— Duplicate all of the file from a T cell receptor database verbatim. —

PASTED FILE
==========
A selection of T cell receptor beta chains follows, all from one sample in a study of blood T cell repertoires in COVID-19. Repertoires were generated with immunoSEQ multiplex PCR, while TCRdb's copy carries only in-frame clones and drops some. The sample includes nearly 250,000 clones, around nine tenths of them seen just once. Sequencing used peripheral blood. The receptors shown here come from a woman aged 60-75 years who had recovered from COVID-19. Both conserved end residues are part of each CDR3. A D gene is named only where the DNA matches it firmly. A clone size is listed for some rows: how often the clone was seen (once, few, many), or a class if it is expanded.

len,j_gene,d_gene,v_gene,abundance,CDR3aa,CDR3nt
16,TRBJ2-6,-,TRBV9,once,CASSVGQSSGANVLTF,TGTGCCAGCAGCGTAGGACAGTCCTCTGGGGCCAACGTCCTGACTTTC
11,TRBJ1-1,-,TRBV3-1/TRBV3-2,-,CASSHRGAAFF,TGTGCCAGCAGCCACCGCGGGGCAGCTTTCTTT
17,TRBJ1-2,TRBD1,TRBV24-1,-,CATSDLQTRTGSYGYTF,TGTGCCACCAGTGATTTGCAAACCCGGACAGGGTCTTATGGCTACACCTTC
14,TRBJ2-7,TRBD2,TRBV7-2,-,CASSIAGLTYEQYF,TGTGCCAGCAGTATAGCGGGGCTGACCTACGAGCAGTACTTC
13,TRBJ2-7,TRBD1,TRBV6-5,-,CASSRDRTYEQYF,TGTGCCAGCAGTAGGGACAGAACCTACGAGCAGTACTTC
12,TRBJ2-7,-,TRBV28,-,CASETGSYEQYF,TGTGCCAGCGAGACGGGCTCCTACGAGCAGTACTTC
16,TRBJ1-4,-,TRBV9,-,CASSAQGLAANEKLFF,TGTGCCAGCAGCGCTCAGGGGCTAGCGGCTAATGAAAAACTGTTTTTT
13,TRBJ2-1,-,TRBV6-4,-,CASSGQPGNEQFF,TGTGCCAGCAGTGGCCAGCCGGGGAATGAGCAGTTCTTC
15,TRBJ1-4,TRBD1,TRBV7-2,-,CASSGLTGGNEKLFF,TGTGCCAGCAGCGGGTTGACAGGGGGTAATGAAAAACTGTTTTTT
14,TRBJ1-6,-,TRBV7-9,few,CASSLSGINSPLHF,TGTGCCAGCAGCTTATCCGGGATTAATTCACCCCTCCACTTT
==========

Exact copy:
A selection of T cell receptor beta chains follows, all from one sample in a study of blood T cell repertoires in COVID-19. Repertoires were generated with immunoSEQ multiplex PCR, while TCRdb's copy carries only in-frame clones and drops some. The sample includes nearly 250,000 clones, around nine tenths of them seen just once. Sequencing used peripheral blood. The receptors shown here come from a woman aged 60-75 years who had recovered from COVID-19. Both conserved end residues are part of each CDR3. A D gene is named only where the DNA matches it firmly. A clone size is listed for some rows: how often the clone was seen (once, few, many), or a class if it is expanded.

len,j_gene,d_gene,v_gene,abundance,CDR3aa,CDR3nt
16,TRBJ2-6,-,TRBV9,once,CASSVGQSSGANVLTF,TGTGCCAGCAGCGTAGGACAGTCCTCTGGGGCCAACGTCCTGACTTTC
11,TRBJ1-1,-,TRBV3-1/TRBV3-2,-,CASSHRGAAFF,TGTGCCAGCAGCCACCGCGGGGCAGCTTTCTTT
17,TRBJ1-2,TRBD1,TRBV24-1,-,CATSDLQTRTGSYGYTF,TGTGCCACCAGTGATTTGCAAACCCGGACAGGGTCTTATGGCTACACCTTC
14,TRBJ2-7,TRBD2,TRBV7-2,-,CASSIAGLTYEQYF,TGTGCCAGCAGTATAGCGGGGCTGACCTACGAGCAGTACTTC
13,TRBJ2-7,TRBD1,TRBV6-5,-,CASSRDRTYEQYF,TGTGCCAGCAGTAGGGACAGAACCTACGAGCAGTACTTC
12,TRBJ2-7,-,TRBV28,-,CASETGSYEQYF,TGTGCCAGCGAGACGGGCTCCTACGAGCAGTACTTC
16,TRBJ1-4,-,TRBV9,-,CASSAQGLAANEKLFF,TGTGCCAGCAGCGCTCAGGGGCTAGCGGCTAATGAAAAACTGTTTTTT
13,TRBJ2-1,-,TRBV6-4,-,CASSGQPGNEQFF,TGTGCCAGCAGTGGCCAGCCGGGGAATGAGCAGTTCTTC
15,TRBJ1-4,TRBD1,TRBV7-2,-,CASSGLTGGNEKLFF,TGTGCCAGCAGCGGGTTGACAGGGGGTAATGAAAAACTGTTTTTT
14,TRBJ1-6,-,TRBV7-9,few,CASSLSGINSPLHF,TGTGCCAGCAGCTTATCCGGGATTAATTCACCCCTCCACTTT